Fetal medicine makes it possible to oppose the natural history of certain pathologies. We currently know how to place drains of pleuro-amniotic or kysto-amniotic derivations, treat transfuse-transfused syndrome, or place a balloon under endoscopy in fetuses with a diaphragmatic dome hernia. Of course, these techniques are not routinely performed by all teams, but the results obtained are encouraging and encourage us to develop them in the framework of, in particular, Rare Disease Referral Centers. Two new techniques could modify the management of children with diaphragmatic dome hernia and myelomeningocele.

As a result of animal studies showing the potential preservation of neurological functions in utero surgery, the first in utero surgery of human myelomeningocele occurred in 1997. Since then, 200 fetuses have been operated in utero. Monitoring of these fetuses showed an improvement in post-natal neurological signs but associated with significant maternal and fetal morbidity and mortality. The MOMS (Management Of Myelomeningocele Study) study recently compared randomized prenatal treatment to postnatal myelomeningocele treatment (5). The primary endpoint was a composite criterion combining the risk of fetal or neonatal death and the need for a cerebro-peritoneal shunt before 12 months of life. Another composite criterion was the neurobehavioral assessment at 30 months of life between the 2 groups. The study was discontinued prior to the inclusion of the 200 patients expected for the proven efficacy of prenatal surgical treatment: the primary endpoint was found in 68% of cases in the prenatal treatment group versus 98% in the post- Natal (RR = 0.7 p <0.001). A shunt was set up in 40% of cases in the prenatal treatment group, compared with 82% of cases in the postnatal group (RR = 0.48 p <0.001). Prenatal surgery also showed improvement in the psycho-motor development score at 30 months of life (p = 0.007). Prenatal surgery, however, is associated with an increase in the risk of prematurity (average duration of delivery: 34 SA vs 37 SA and 13% of fetuses born before 30 SA) and dehiscence of the uterine scar. Despite these encouraging results, the practical application of this study remains limited due to the need for specialized teams for this type of management, and the significant morbidity associated with it (In the prenatal surgery group, the sequelae remain important). Moreover, this study was carried out in a country where the IMG is not authorized after 24-28 SA according to the states, which is not the case in France.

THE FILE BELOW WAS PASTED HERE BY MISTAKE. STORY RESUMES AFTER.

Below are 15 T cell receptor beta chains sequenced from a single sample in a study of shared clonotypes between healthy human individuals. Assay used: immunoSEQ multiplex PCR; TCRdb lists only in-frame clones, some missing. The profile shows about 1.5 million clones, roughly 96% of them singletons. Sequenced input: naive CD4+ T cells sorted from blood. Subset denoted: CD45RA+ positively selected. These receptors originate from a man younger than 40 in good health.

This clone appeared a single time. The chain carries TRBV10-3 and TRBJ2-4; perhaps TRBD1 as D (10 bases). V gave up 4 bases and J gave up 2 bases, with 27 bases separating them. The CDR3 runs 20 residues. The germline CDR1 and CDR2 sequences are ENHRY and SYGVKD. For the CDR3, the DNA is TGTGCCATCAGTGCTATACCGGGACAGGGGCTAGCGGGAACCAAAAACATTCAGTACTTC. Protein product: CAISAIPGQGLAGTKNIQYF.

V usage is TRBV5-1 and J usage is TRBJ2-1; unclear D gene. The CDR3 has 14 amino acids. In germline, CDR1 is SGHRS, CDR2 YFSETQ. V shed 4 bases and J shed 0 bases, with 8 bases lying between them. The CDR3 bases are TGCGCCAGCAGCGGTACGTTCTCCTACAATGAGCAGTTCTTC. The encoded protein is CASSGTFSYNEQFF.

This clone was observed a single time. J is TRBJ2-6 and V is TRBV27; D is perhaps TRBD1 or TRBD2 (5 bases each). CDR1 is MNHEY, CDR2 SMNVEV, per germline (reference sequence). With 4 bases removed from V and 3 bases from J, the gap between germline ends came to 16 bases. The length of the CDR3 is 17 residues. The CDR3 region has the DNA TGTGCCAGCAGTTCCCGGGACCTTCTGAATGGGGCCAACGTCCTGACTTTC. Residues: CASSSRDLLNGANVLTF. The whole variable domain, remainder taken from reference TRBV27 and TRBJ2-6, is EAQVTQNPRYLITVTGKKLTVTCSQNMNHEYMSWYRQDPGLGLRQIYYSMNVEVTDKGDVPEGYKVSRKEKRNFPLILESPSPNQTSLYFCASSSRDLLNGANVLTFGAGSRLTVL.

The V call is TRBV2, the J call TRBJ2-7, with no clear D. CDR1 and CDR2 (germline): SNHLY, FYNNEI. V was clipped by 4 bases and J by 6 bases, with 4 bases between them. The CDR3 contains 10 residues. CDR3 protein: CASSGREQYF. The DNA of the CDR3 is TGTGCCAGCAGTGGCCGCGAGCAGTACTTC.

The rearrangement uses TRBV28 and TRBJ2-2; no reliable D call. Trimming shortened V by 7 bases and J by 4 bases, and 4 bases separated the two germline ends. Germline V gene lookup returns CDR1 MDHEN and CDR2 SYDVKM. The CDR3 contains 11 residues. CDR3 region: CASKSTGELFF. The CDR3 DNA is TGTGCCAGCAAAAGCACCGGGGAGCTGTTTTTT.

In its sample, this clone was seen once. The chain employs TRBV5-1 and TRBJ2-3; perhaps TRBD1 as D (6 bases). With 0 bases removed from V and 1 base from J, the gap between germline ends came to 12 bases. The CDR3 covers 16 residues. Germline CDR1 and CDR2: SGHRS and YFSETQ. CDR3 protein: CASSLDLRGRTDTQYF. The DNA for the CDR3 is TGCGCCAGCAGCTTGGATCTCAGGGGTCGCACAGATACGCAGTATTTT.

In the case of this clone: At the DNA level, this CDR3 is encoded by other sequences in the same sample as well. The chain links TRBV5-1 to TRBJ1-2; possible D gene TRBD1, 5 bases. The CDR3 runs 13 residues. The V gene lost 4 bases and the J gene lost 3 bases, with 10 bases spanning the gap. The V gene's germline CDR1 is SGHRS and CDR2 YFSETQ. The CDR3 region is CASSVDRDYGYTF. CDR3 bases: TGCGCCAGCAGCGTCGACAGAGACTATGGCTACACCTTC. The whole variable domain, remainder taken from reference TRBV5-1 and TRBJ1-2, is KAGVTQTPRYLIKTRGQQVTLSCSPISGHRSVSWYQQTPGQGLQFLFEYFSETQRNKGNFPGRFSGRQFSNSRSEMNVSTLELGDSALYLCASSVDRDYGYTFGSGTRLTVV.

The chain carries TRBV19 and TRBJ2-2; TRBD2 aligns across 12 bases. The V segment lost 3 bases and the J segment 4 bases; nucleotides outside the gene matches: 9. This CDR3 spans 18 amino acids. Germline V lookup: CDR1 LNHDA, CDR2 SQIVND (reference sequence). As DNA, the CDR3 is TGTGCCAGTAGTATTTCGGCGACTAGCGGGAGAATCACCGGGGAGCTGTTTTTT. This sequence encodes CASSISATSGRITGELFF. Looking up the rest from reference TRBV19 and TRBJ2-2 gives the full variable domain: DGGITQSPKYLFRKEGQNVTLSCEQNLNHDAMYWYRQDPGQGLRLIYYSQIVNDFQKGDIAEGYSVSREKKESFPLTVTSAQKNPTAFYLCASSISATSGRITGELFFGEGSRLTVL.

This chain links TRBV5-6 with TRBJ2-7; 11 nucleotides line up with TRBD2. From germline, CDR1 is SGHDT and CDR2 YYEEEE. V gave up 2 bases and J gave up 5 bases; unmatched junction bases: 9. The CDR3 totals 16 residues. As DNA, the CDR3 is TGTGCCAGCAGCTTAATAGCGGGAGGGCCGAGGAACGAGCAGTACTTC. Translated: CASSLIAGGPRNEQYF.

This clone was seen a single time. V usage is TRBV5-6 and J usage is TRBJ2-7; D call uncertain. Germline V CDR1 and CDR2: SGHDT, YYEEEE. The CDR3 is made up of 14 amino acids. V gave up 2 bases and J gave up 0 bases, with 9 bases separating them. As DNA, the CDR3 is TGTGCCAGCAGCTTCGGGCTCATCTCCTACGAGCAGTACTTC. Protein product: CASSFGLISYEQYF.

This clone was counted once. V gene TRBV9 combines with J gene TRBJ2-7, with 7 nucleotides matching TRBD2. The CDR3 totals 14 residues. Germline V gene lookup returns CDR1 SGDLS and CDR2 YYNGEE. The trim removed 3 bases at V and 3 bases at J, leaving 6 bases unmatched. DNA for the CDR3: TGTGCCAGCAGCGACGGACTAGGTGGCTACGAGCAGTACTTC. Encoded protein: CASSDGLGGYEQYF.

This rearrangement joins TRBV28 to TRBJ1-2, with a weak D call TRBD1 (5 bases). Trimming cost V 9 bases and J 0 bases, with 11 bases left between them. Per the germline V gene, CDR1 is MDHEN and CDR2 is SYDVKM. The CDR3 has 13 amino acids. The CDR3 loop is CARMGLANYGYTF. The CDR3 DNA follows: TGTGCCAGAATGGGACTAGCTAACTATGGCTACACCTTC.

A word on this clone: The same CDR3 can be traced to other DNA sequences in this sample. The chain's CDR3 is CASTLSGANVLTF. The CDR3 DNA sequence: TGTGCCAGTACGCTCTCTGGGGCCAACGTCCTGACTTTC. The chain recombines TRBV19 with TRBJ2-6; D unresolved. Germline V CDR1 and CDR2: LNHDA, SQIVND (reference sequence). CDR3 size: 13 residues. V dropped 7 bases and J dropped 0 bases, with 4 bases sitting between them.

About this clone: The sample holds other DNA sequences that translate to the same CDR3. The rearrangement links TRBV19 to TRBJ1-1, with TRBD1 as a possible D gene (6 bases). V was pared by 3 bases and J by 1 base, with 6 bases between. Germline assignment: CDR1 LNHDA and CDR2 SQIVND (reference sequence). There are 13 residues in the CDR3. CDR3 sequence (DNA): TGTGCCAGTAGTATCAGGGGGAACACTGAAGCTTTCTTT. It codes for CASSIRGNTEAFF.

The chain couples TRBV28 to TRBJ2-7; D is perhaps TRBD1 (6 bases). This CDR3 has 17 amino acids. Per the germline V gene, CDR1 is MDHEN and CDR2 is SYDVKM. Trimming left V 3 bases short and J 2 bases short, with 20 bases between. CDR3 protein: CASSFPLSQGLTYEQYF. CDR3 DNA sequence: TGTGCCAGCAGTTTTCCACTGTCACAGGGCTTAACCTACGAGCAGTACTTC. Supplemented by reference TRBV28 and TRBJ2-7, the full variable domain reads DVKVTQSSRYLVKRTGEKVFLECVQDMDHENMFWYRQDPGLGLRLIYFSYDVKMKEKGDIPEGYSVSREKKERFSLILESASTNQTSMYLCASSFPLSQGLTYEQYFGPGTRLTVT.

Prenatal assessment of the postnatal prognosis of children with diaphragmatic dome hernia (HCD) has improved over the last 5 years. Although the prognostic factors used are not unanimous, it seems important that all teams use the same measures in order to compare and improve our practices. The prognosis will be assessed using the Lung over Head Ratio (LHR) between 22 and 28 SA or the observed / expected LHR (LHRo / a) irrespective of the term, liver position and volume measurement Pulmonary artery by MRI. These factors make it possible to define a group of fetuses carrying HCD with poor prognosis. When LHR is <1 or LHRo / a <25% and the liver in the chest, the chances of survival in the neonatal period are less than 20%. For this group, in utero treatment may be proposed. A balloon is placed, between 28 and 30 SA, endoscopically in the fetal trachea. It is withdrawn towards 34 SA. The first results show that the survival rate of these children goes from less than 20% to about 50%. This technique does not appear to lead to an increase in morbidity, but this is currently being evaluated (6).

Hopefully, recent progress allows us to quickly contradict D Sicard, who wrote, “Most of the prenatal screening activity is aimed at suppression and not treatment.” It is true that technical advances in terms of diagnosis have progressed more rapidly than the development of treatment and the management of disability. Read more here Rosh Maternal.

The first quarter will become the key period for risk prevention and the discovery of fetal anomalies. To us “prenatalist” doctors to adapt us to this new medicine.